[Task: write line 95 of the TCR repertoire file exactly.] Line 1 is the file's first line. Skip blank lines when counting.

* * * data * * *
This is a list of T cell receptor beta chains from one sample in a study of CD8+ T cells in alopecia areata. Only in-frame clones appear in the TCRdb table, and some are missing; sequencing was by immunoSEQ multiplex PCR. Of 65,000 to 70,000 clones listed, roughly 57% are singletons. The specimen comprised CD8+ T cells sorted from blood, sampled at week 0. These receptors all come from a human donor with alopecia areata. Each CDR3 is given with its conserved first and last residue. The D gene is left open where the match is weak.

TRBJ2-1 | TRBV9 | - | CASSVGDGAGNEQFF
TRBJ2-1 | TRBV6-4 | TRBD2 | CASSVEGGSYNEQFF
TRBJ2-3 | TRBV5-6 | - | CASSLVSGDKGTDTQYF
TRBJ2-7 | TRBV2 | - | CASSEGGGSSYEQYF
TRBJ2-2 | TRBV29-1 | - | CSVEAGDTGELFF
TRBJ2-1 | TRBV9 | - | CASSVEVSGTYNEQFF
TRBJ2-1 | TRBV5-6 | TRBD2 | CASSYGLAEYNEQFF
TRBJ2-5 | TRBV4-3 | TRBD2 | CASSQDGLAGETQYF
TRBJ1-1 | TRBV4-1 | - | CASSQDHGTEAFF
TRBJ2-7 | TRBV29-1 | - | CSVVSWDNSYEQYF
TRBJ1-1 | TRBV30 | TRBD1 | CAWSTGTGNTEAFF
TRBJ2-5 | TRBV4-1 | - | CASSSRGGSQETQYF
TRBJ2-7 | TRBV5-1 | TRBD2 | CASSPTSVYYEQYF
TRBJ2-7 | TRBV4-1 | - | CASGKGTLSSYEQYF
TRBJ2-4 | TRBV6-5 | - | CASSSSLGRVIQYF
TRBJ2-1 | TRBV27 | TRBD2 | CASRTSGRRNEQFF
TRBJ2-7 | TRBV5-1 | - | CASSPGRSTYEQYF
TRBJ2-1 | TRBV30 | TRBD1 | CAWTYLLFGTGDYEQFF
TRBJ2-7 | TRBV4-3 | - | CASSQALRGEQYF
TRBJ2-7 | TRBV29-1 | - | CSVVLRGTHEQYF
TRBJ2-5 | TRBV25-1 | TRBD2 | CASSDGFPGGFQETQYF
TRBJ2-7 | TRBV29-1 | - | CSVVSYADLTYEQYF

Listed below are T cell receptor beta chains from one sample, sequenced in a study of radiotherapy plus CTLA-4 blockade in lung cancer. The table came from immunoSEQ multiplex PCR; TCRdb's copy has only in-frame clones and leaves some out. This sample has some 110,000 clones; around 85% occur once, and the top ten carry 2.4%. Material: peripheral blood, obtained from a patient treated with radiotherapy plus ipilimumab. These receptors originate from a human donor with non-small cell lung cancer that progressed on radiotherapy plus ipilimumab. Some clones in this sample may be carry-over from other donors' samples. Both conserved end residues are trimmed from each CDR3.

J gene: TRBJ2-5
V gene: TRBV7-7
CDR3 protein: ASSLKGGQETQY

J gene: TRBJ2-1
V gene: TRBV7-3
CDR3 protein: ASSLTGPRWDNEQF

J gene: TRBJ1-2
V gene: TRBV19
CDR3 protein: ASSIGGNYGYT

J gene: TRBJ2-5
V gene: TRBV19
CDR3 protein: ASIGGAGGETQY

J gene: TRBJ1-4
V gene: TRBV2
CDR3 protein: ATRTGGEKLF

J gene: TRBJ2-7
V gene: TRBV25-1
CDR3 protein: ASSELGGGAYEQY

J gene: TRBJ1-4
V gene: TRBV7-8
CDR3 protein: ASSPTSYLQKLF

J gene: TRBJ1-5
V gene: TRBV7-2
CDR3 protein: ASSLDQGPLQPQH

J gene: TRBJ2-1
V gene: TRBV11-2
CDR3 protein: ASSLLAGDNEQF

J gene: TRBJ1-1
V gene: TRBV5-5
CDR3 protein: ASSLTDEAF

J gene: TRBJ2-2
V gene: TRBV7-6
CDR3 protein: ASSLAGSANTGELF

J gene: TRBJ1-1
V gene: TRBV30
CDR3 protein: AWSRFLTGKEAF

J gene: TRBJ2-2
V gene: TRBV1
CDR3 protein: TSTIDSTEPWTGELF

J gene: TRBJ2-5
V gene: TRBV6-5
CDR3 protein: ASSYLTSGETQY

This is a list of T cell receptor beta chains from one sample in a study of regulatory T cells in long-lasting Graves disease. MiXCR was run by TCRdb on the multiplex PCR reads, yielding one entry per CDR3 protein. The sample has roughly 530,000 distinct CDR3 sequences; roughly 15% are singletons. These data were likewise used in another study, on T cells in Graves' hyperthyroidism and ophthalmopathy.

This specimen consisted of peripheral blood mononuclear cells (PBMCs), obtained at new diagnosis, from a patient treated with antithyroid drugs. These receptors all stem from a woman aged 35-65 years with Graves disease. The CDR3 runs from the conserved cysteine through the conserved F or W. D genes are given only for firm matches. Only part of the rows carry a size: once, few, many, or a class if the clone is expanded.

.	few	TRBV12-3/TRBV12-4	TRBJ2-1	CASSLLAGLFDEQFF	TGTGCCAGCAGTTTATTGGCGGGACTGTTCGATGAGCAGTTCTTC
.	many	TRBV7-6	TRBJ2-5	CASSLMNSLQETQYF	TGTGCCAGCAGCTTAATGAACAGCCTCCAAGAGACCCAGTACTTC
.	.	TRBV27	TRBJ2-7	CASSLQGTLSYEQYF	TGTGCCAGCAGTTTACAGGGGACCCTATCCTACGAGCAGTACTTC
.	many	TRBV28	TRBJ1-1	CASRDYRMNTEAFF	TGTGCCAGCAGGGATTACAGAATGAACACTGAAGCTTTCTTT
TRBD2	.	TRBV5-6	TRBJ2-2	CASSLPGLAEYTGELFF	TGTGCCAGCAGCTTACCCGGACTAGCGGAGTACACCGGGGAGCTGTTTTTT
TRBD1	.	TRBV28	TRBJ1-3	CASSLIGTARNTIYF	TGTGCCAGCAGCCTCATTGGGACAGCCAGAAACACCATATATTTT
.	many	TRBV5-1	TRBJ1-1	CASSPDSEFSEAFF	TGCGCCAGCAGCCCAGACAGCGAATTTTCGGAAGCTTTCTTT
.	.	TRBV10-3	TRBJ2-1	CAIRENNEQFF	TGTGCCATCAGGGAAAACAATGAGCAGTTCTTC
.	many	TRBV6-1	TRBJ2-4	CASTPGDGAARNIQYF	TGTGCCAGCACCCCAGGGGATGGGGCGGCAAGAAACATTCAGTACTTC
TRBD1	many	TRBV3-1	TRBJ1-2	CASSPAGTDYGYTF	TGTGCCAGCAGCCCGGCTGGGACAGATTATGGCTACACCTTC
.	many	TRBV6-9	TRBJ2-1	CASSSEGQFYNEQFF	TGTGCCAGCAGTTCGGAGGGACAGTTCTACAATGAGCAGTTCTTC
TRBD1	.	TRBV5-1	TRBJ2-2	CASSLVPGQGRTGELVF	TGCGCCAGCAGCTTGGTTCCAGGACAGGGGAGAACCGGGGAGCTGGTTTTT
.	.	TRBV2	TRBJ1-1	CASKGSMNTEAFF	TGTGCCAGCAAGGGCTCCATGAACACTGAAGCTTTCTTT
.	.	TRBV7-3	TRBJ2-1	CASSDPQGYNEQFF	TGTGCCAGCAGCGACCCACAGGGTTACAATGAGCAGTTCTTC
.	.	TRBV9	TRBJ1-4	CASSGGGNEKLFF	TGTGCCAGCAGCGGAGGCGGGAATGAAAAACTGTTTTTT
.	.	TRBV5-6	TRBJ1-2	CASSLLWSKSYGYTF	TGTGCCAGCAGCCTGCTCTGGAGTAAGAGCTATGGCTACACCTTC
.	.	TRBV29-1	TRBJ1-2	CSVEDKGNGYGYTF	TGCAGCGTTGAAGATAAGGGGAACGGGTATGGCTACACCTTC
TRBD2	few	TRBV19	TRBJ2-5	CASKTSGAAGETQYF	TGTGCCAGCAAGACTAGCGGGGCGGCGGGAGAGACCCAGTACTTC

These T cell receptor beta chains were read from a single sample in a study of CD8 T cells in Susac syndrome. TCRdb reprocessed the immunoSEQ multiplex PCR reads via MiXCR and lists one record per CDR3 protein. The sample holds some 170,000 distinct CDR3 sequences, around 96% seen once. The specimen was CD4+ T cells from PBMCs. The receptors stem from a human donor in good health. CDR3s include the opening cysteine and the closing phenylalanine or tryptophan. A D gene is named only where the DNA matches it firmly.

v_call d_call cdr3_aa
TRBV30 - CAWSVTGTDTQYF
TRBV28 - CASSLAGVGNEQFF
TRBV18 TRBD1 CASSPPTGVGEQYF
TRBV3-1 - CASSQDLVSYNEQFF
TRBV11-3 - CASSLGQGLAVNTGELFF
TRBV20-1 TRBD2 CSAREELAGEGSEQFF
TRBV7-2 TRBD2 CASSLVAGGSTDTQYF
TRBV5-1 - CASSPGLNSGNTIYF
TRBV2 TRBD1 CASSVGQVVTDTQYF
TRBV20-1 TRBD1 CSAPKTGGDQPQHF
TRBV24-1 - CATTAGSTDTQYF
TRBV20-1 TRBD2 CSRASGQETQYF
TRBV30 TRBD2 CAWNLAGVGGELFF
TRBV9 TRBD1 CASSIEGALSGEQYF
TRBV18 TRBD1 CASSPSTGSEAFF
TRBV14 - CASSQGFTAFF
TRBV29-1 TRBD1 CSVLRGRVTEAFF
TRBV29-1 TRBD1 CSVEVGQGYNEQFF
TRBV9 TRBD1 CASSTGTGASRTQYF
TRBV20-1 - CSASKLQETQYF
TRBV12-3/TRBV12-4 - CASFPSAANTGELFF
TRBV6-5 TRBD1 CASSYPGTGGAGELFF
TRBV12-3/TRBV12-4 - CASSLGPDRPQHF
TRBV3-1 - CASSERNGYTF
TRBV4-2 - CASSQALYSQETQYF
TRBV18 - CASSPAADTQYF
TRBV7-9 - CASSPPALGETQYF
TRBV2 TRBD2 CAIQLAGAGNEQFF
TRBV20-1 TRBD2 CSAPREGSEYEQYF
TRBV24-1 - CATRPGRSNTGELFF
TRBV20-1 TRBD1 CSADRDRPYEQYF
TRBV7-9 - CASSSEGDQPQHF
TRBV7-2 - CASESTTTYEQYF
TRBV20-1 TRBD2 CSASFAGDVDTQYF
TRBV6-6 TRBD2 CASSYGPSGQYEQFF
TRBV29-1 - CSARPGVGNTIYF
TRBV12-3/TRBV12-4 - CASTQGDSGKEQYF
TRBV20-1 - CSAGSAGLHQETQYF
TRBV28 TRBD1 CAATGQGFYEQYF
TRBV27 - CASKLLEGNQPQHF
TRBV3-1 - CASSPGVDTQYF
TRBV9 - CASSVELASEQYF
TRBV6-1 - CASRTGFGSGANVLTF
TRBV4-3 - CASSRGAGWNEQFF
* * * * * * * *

TRBV7-2 TRBD2 CASSLVAGGSTDTQYF